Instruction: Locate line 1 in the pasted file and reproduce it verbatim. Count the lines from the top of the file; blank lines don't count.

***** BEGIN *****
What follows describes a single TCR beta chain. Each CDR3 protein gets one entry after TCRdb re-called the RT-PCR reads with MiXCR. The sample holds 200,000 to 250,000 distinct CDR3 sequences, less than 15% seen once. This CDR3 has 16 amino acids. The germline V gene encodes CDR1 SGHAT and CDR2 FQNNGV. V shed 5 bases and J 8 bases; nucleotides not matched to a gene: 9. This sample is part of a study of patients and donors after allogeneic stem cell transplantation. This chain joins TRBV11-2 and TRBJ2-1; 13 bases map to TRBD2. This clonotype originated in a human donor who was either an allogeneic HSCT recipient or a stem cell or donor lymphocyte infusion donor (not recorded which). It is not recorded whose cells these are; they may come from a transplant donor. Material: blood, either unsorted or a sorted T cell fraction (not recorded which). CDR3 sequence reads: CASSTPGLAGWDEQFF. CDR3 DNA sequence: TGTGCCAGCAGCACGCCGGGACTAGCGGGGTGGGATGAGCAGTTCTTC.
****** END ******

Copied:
What follows describes a single TCR beta chain. Each CDR3 protein gets one entry after TCRdb re-called the RT-PCR reads with MiXCR. The sample holds 200,000 to 250,000 distinct CDR3 sequences, less than 15% seen once. This CDR3 has 16 amino acids. The germline V gene encodes CDR1 SGHAT and CDR2 FQNNGV. V shed 5 bases and J 8 bases; nucleotides not matched to a gene: 9. This sample is part of a study of patients and donors after allogeneic stem cell transplantation. This chain joins TRBV11-2 and TRBJ2-1; 13 bases map to TRBD2. This clonotype originated in a human donor who was either an allogeneic HSCT recipient or a stem cell or donor lymphocyte infusion donor (not recorded which). It is not recorded whose cells these are; they may come from a transplant donor. Material: blood, either unsorted or a sorted T cell fraction (not recorded which). CDR3 sequence reads: CASSTPGLAGWDEQFF. CDR3 DNA sequence: TGTGCCAGCAGCACGCCGGGACTAGCGGGGTGGGATGAGCAGTTCTTC.